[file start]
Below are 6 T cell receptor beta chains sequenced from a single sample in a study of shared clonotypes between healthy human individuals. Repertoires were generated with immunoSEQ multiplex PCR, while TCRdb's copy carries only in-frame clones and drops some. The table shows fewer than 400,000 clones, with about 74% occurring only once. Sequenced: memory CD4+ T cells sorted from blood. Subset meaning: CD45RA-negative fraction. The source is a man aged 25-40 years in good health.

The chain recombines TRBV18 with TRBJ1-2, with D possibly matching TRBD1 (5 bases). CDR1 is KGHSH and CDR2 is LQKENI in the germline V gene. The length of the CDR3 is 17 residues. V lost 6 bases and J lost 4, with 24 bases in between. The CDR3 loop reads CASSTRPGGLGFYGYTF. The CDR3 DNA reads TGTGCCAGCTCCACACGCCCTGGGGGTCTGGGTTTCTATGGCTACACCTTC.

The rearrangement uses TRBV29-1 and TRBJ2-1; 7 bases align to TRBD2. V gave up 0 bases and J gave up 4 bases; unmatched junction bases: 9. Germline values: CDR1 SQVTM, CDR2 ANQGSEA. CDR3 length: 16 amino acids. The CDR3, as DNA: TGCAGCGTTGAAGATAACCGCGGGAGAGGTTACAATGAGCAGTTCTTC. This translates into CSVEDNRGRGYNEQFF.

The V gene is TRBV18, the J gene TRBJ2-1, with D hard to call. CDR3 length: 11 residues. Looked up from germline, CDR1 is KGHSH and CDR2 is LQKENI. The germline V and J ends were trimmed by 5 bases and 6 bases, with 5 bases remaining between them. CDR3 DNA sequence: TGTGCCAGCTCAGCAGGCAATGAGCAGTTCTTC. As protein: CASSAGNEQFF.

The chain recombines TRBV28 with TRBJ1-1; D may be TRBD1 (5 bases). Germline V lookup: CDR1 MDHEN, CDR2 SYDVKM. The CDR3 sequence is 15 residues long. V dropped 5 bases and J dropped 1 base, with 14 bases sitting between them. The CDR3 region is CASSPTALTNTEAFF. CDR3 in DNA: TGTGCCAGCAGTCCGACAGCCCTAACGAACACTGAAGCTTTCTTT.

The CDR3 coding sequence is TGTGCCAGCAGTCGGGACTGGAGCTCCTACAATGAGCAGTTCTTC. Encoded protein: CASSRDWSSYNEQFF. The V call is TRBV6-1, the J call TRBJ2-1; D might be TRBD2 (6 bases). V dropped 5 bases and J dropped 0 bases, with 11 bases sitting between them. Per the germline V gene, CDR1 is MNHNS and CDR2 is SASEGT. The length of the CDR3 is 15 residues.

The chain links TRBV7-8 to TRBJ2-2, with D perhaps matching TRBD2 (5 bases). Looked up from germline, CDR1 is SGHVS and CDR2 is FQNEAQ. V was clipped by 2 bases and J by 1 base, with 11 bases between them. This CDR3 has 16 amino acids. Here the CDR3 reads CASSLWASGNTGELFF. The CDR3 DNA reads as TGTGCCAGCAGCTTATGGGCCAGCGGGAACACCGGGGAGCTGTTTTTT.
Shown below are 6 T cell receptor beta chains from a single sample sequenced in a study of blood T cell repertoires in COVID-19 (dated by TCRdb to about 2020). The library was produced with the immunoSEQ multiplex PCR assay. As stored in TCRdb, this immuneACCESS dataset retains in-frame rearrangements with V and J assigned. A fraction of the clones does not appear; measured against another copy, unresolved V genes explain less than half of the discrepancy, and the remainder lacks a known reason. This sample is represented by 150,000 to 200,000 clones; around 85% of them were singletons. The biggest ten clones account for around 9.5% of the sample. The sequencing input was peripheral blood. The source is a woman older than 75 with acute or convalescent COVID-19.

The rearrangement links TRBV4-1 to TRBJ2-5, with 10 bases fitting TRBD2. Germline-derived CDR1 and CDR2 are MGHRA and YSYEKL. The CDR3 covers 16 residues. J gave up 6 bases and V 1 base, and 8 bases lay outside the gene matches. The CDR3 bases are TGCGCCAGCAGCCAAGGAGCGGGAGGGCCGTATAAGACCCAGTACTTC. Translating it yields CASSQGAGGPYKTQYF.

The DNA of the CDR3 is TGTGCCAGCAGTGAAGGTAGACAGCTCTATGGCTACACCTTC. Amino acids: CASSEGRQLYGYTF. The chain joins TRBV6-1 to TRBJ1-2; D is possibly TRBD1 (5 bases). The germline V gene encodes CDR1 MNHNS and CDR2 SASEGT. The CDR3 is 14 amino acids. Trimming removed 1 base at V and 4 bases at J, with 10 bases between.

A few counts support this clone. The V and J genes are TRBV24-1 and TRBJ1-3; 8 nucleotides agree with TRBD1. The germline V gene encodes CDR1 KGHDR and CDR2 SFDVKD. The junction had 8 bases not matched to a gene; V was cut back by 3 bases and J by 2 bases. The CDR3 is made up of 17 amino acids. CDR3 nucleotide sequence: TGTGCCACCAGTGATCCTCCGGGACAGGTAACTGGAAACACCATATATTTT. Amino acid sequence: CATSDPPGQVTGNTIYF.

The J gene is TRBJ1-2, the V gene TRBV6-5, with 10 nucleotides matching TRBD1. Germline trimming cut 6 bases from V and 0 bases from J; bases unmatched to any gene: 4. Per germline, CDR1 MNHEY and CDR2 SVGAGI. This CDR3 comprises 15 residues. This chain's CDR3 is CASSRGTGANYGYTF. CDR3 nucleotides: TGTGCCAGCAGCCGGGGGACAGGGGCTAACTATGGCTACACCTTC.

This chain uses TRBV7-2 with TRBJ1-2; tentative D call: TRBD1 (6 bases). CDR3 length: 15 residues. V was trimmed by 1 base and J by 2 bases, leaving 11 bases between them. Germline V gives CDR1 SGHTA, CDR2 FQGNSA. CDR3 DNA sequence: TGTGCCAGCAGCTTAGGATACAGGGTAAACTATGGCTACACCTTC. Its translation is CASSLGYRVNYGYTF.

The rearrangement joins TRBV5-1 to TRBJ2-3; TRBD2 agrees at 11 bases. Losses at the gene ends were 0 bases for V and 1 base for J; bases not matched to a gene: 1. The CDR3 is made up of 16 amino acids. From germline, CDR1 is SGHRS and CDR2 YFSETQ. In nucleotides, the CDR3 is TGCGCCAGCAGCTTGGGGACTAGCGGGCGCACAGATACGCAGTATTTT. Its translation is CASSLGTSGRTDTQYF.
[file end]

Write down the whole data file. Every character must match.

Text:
Below are 6 T cell receptor beta chains sequenced from a single sample in a study of shared clonotypes between healthy human individuals. Repertoires were generated with immunoSEQ multiplex PCR, while TCRdb's copy carries only in-frame clones and drops some. The table shows fewer than 400,000 clones, with about 74% occurring only once. Sequenced: memory CD4+ T cells sorted from blood. Subset meaning: CD45RA-negative fraction. The source is a man aged 25-40 years in good health.

The chain recombines TRBV18 with TRBJ1-2, with D possibly matching TRBD1 (5 bases). CDR1 is KGHSH and CDR2 is LQKENI in the germline V gene. The length of the CDR3 is 17 residues. V lost 6 bases and J lost 4, with 24 bases in between. The CDR3 loop reads CASSTRPGGLGFYGYTF. The CDR3 DNA reads TGTGCCAGCTCCACACGCCCTGGGGGTCTGGGTTTCTATGGCTACACCTTC.

The rearrangement uses TRBV29-1 and TRBJ2-1; 7 bases align to TRBD2. V gave up 0 bases and J gave up 4 bases; unmatched junction bases: 9. Germline values: CDR1 SQVTM, CDR2 ANQGSEA. CDR3 length: 16 amino acids. The CDR3, as DNA: TGCAGCGTTGAAGATAACCGCGGGAGAGGTTACAATGAGCAGTTCTTC. This translates into CSVEDNRGRGYNEQFF.

The V gene is TRBV18, the J gene TRBJ2-1, with D hard to call. CDR3 length: 11 residues. Looked up from germline, CDR1 is KGHSH and CDR2 is LQKENI. The germline V and J ends were trimmed by 5 bases and 6 bases, with 5 bases remaining between them. CDR3 DNA sequence: TGTGCCAGCTCAGCAGGCAATGAGCAGTTCTTC. As protein: CASSAGNEQFF.

The chain recombines TRBV28 with TRBJ1-1; D may be TRBD1 (5 bases). Germline V lookup: CDR1 MDHEN, CDR2 SYDVKM. The CDR3 sequence is 15 residues long. V dropped 5 bases and J dropped 1 base, with 14 bases sitting between them. The CDR3 region is CASSPTALTNTEAFF. CDR3 in DNA: TGTGCCAGCAGTCCGACAGCCCTAACGAACACTGAAGCTTTCTTT.

The CDR3 coding sequence is TGTGCCAGCAGTCGGGACTGGAGCTCCTACAATGAGCAGTTCTTC. Encoded protein: CASSRDWSSYNEQFF. The V call is TRBV6-1, the J call TRBJ2-1; D might be TRBD2 (6 bases). V dropped 5 bases and J dropped 0 bases, with 11 bases sitting between them. Per the germline V gene, CDR1 is MNHNS and CDR2 is SASEGT. The length of the CDR3 is 15 residues.

The chain links TRBV7-8 to TRBJ2-2, with D perhaps matching TRBD2 (5 bases). Looked up from germline, CDR1 is SGHVS and CDR2 is FQNEAQ. V was clipped by 2 bases and J by 1 base, with 11 bases between them. This CDR3 has 16 amino acids. Here the CDR3 reads CASSLWASGNTGELFF. The CDR3 DNA reads as TGTGCCAGCAGCTTATGGGCCAGCGGGAACACCGGGGAGCTGTTTTTT.
Shown below are 6 T cell receptor beta chains from a single sample sequenced in a study of blood T cell repertoires in COVID-19 (dated by TCRdb to about 2020). The library was produced with the immunoSEQ multiplex PCR assay. As stored in TCRdb, this immuneACCESS dataset retains in-frame rearrangements with V and J assigned. A fraction of the clones does not appear; measured against another copy, unresolved V genes explain less than half of the discrepancy, and the remainder lacks a known reason. This sample is represented by 150,000 to 200,000 clones; around 85% of them were singletons. The biggest ten clones account for around 9.5% of the sample. The sequencing input was peripheral blood. The source is a woman older than 75 with acute or convalescent COVID-19.

The rearrangement links TRBV4-1 to TRBJ2-5, with 10 bases fitting TRBD2. Germline-derived CDR1 and CDR2 are MGHRA and YSYEKL. The CDR3 covers 16 residues. J gave up 6 bases and V 1 base, and 8 bases lay outside the gene matches. The CDR3 bases are TGCGCCAGCAGCCAAGGAGCGGGAGGGCCGTATAAGACCCAGTACTTC. Translating it yields CASSQGAGGPYKTQYF.

The DNA of the CDR3 is TGTGCCAGCAGTGAAGGTAGACAGCTCTATGGCTACACCTTC. Amino acids: CASSEGRQLYGYTF. The chain joins TRBV6-1 to TRBJ1-2; D is possibly TRBD1 (5 bases). The germline V gene encodes CDR1 MNHNS and CDR2 SASEGT. The CDR3 is 14 amino acids. Trimming removed 1 base at V and 4 bases at J, with 10 bases between.

A few counts support this clone. The V and J genes are TRBV24-1 and TRBJ1-3; 8 nucleotides agree with TRBD1. The germline V gene encodes CDR1 KGHDR and CDR2 SFDVKD. The junction had 8 bases not matched to a gene; V was cut back by 3 bases and J by 2 bases. The CDR3 is made up of 17 amino acids. CDR3 nucleotide sequence: TGTGCCACCAGTGATCCTCCGGGACAGGTAACTGGAAACACCATATATTTT. Amino acid sequence: CATSDPPGQVTGNTIYF.

The J gene is TRBJ1-2, the V gene TRBV6-5, with 10 nucleotides matching TRBD1. Germline trimming cut 6 bases from V and 0 bases from J; bases unmatched to any gene: 4. Per germline, CDR1 MNHEY and CDR2 SVGAGI. This CDR3 comprises 15 residues. This chain's CDR3 is CASSRGTGANYGYTF. CDR3 nucleotides: TGTGCCAGCAGCCGGGGGACAGGGGCTAACTATGGCTACACCTTC.

This chain uses TRBV7-2 with TRBJ1-2; tentative D call: TRBD1 (6 bases). CDR3 length: 15 residues. V was trimmed by 1 base and J by 2 bases, leaving 11 bases between them. Germline V gives CDR1 SGHTA, CDR2 FQGNSA. CDR3 DNA sequence: TGTGCCAGCAGCTTAGGATACAGGGTAAACTATGGCTACACCTTC. Its translation is CASSLGYRVNYGYTF.

The rearrangement joins TRBV5-1 to TRBJ2-3; TRBD2 agrees at 11 bases. Losses at the gene ends were 0 bases for V and 1 base for J; bases not matched to a gene: 1. The CDR3 is made up of 16 amino acids. From germline, CDR1 is SGHRS and CDR2 YFSETQ. In nucleotides, the CDR3 is TGCGCCAGCAGCTTGGGGACTAGCGGGCGCACAGATACGCAGTATTTT. Its translation is CASSLGTSGRTDTQYF.